that went up a little because people are starting to come back in. where are the jobs gains? retail, construction. that's a sign of strength in the housing market. 25% of american housing markets are at record highs again. strength in the housing market. health care, look at manufacturing. the worst month for manufacturing that i can see in years. this will be a topic on the campaign trail. as you know, the loss of factory jobs, loss of manufacturing jobs is a real story line in your money, your vote this year. closely watch that. let me give you some context perspective. always important when talking about the jobs market. it's so important to everyone. 2009, that terrible year, it has been steady and consistent jobs growth on average since then, carol. >> okay. i like that graph. i like looking at the glass half full. >> i like hearing people are coming into the labor market. really digging into why were so many manufacturing jobs lost in the month? curious. >> curious. rite you're right. part of election 2016. >> yes. >> thank you so much, christine romans. still to come in the
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north korea holds a new missile test launching a short-range rocket into the sea and sending a message to washington. this morning's launch comes just hours after president obama met with his counterparts from japan and south korea. the leaders agreed to work together to halt north korea's development of its missile and nuclear programs. more than 50 countries are taking part in a nuclear summit at the white house. speaking of japan and south korea, they're also in agreement on another nuclear issue. their balking and donald trump
suggestion u.s. troops pulled from their country and replaced with nuclear weapons. both voicing grave concern with the idea. the white house quickly knocking to down. >> it would be catastrophic were the united states to shift its position and indicate that we support somehow the proliferation of nuclear weapons to additional countries. it also flies in the face of decades of bipartisan national security doctrine. >> cnn's athena jones live at the white house with more on this. good morning. >> reporter: good morning, carol. so north korea's nuclear ambitions and its provocations a big topic of the day yesterday and a longer-term promoting a denuclear asian of the peninsula. on the subject of isis, a special session talking about the threats posed by terror groups like isis and, of course, the goal's keeping any nuclear tooe materiels or radiological too m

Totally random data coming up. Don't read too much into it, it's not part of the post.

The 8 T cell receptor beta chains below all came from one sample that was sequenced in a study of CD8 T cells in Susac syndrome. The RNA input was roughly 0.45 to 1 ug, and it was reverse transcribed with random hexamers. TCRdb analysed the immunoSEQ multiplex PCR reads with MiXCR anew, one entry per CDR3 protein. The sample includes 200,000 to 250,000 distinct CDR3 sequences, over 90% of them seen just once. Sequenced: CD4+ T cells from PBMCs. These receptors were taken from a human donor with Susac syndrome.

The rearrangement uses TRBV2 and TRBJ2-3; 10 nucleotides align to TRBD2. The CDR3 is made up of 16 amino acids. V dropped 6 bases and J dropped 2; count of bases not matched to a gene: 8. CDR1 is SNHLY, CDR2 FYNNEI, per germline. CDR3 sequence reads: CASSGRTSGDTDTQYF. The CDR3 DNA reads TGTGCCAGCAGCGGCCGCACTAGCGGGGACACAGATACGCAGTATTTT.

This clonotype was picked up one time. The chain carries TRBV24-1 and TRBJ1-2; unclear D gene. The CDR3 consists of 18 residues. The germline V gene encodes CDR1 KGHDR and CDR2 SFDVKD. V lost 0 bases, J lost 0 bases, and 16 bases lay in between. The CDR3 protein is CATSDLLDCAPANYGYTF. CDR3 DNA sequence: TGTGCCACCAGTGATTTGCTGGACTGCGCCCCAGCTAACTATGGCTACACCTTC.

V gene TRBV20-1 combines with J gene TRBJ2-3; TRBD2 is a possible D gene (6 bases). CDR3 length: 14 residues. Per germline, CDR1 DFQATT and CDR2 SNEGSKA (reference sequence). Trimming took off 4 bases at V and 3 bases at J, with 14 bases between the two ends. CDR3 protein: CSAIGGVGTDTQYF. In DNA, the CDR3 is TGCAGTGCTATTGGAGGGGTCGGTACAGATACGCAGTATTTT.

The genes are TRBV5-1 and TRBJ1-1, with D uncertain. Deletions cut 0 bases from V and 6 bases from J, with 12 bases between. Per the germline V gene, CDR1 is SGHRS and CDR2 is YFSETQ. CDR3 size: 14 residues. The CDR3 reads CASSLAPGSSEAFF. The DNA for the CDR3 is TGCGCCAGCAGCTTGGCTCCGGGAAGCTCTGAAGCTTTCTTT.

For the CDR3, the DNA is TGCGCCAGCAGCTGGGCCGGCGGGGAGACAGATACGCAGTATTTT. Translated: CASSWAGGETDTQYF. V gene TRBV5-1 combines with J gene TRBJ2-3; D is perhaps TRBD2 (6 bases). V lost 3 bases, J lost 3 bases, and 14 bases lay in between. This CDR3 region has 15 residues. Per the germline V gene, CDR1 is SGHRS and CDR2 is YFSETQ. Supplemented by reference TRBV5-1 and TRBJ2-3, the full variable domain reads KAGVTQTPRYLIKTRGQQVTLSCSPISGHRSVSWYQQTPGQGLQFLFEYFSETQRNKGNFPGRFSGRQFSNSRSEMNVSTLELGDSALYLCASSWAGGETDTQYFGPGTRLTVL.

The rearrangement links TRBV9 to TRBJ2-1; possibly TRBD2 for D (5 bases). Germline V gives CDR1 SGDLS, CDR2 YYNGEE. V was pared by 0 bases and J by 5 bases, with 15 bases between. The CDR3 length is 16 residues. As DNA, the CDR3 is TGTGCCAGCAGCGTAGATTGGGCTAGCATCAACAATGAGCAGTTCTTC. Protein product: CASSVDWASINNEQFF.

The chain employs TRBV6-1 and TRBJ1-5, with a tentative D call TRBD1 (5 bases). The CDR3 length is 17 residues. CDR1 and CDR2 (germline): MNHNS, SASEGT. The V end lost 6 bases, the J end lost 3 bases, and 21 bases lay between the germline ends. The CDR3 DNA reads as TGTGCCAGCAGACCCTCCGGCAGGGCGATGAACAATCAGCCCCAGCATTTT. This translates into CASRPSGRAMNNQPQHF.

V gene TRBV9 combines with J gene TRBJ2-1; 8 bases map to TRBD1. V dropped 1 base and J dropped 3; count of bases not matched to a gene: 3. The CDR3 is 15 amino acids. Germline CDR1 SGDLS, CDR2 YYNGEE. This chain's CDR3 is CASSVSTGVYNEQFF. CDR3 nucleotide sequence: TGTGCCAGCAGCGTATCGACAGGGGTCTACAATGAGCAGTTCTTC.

materiels out of the hands of terrorists. listen to what french president hollande said after that meeting. >> obviously a subject we're deeply concerned about. making sure nuclear materiels don't fall into the hands of terrorist and in the wake of the tragedy in paris we have not only great urgency around the nuclear issue but eliminating generally the scourge of terrorism. >> so that will be a big topic at this important meeting this afternoon. the first meeting of the day, though, the president is having with the countries that brokered the nuclear deal with iran. the so-called p5+1. we've americaned russia's bab d ambassador will sit in, with vladimir putin's decision 234noo attend. and a solo press conference by
president obama this evening. >> thank you. still to come in the "newsroom," a rough day for clinton in new york, snapping at a climate change activist, getting heckled at a rally and blaming the sanders campaign for both. at mfs investment management, we believe in the power of active management. we actively manage with expertise and conviction. so you can invest with more certainty. mfs. that's the power of active management. it begins from the the second we're born.er. because, healthier doesn't happen all by itself. it needs to be earned every day. using wellness to keep away illness. and believing a single life can be made better by millions of others. as a health services and innovation company
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virginia state police today are mourning the death of a trooper shot to death inside the greyhound bus station in downtown richmond. >> i was outside. i had my hand on the door handle when i heard two gunshots go off. i didn't think they were gunshots but then there were like five, maybe ten more after that and i could see the muzzle flash through the tinted door and so i ran out of there. >> 37-year-old trooper chad determi dermyer was shot and killed. he was a former marine. >> reporter: good morning.
this bus station here in richmond remains closed as police continue that investigation into the shooting that led to the death of that virginia state trooper. 37-year-old chad dermyer was part of a training exercise where troopers came here with the goal of spotting suspicious activity at transportation hubs. dermyer actually achoe ll lly a man with a friendly conversation. then virginia state superintendent colonel stephen flaf fla flaherty said that man opened fire. >> i suspect casual conversation to engage in. i don't know -- the period of time was so brief i can't imagine he'd gone much further than, hey, how are ya where you going? anybody with you? >> reporter: after that, it led to a gunfight inside of this bus station near the restaurant inside the bus station. that trooper, trooper dermyer leaves behind a wife and two